Drawing From Photographs

12 Oct 2009

More than 5,300 artists entered one, two, or three works of art in the contest sponsored by American Artist and Utrecht art supplies, and I was one of the three judges that selected the award winners. It was both a challenging and rewarding experience, and I discovered some incredibly talented artists to profile in upcoming issues of our magazines.

Winter Glow
by Neal Hughes, oil, 16 x 20. Private collection.

This painting was selected as "Best of Show" in
the Utrecht 60th Anniversary Art Competition.

While marking the contest entries on a scale from 1 to 10, I did take note of the great number of drawings created from photographs. How do I know the artists worked from photographs? There are three telltale signs. First, there is usually a stiff, mechanical look to artwork that is slavishly copied from a photograph. That’s because the artists feel obligated to draw every line exactly as it is in the snapshot. Second, the drawings lack subtle midtone values because photographs tend to exaggerate the contrast between lights and darks—soft grays either turn to bright white or deepen to become part of dark shadows. Third, the drawings are overloaded with details that distract attention from the center of interest. That’s because when painting from a photograph, we feel obligated to draw every tooth on that smiling face and every tree in the background.

So what can artists do when they are forced to work from photographs because they can’t hire models or travel to picturesque locations? The answer is for artists to recognize the problems that can come from drawing everything the camera records and to approach the creative process as if they were looking at the real subject. We aren’t likely to count all the teeth when a live model poses for us, and we don’t see every branch on the tree when we are outside drawing. Those are some of the recommendations included in a free article you can download from our website simply by joining our community of artists: www.artistdaily.com. This free, downloadable article is the first in an informative series offering advice, lists of materials, special techniques, solutions to common problems, and recommendations for making significant progress. You won’t want to miss all this valuable, free content, so sign up today!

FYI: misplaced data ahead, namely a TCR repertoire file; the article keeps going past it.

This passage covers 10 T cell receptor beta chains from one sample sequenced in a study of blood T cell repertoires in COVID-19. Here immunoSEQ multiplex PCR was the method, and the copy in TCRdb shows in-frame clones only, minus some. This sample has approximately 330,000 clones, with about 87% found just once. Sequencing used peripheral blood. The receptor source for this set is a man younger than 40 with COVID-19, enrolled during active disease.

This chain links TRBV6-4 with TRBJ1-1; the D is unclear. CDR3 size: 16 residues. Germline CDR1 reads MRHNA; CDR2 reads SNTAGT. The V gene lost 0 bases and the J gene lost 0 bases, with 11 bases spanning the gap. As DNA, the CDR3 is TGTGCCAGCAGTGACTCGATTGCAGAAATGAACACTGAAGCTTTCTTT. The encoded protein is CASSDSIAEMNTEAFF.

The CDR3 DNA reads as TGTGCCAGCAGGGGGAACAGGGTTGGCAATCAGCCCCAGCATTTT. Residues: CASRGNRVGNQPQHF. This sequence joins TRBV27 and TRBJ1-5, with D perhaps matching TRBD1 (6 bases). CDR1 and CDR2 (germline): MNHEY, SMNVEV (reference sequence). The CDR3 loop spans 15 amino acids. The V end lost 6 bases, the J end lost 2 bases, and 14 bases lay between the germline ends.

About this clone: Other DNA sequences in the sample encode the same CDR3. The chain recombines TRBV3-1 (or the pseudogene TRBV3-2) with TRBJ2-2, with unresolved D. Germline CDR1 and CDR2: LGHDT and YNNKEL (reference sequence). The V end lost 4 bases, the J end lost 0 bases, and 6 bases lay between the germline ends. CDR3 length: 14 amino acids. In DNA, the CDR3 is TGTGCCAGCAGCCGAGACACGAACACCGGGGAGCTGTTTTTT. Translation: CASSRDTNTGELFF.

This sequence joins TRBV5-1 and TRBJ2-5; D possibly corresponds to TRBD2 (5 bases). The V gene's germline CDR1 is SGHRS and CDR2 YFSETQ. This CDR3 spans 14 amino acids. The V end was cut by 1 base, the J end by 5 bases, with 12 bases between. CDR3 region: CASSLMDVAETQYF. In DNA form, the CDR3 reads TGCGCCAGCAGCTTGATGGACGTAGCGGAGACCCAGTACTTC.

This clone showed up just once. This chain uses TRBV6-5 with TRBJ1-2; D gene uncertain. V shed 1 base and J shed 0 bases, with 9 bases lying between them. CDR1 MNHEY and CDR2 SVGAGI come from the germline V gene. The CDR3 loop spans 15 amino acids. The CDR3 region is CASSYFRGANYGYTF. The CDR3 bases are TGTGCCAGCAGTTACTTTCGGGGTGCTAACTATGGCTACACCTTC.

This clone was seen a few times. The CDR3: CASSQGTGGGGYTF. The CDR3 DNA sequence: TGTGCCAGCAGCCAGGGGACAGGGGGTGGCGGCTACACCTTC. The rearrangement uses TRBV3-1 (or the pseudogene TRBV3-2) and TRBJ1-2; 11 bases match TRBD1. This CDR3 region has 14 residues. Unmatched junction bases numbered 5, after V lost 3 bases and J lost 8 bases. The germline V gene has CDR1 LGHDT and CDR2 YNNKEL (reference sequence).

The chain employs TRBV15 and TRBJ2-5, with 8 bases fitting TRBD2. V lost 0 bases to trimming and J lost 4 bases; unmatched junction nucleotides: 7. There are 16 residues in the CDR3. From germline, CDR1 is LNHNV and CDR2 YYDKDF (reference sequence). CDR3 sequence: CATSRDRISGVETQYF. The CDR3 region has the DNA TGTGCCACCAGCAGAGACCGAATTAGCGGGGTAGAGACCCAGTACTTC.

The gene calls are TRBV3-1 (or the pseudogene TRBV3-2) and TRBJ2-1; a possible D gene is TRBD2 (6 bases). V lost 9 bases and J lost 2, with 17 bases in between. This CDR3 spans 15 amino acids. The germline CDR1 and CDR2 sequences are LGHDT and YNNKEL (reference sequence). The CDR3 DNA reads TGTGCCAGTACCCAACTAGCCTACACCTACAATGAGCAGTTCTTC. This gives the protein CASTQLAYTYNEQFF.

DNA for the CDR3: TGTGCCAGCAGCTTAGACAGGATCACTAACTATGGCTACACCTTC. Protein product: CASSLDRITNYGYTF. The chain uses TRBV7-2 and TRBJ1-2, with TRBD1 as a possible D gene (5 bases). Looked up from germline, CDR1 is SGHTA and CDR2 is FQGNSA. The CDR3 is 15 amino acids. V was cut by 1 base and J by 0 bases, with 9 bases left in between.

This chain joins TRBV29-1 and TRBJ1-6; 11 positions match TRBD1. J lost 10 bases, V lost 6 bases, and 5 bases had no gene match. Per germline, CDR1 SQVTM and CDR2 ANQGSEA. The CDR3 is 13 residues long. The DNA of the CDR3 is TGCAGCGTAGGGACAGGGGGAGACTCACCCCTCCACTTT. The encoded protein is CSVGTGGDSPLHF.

Download Free Article:  Draw People from Photographs


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Comments

Kisu wrote
on 20 Oct 2009 4:48 PM

Hi!  Those 3 telltale signs sound more like just 2; drawing too literally from a photo reference seems to be at the root of signs 1 and 3.  I have to disagree, however, that this is a problem exclusive to those artists using photo references, and is prevented by painting or drawing 'from life.'  I've seen *plenty* of studio work involving both human models and still life set-ups that are absolutely plagued by the exact same problems!  Much too rigid, and WAY too fussy, unnecessary detail.  Plein air painting seems to be much less afflicted with these overpainting or overdrawing problems.  The issue of untrue shadows is probably one that I can see as a photo-related problem, but in the historical past, deep shadowing in art  was admired and called 'chiaroscuro,' right?  At any rate, photos are not a problem if they're used with discretion and intelligence.  And painting from life does not guarantee a problem-free result.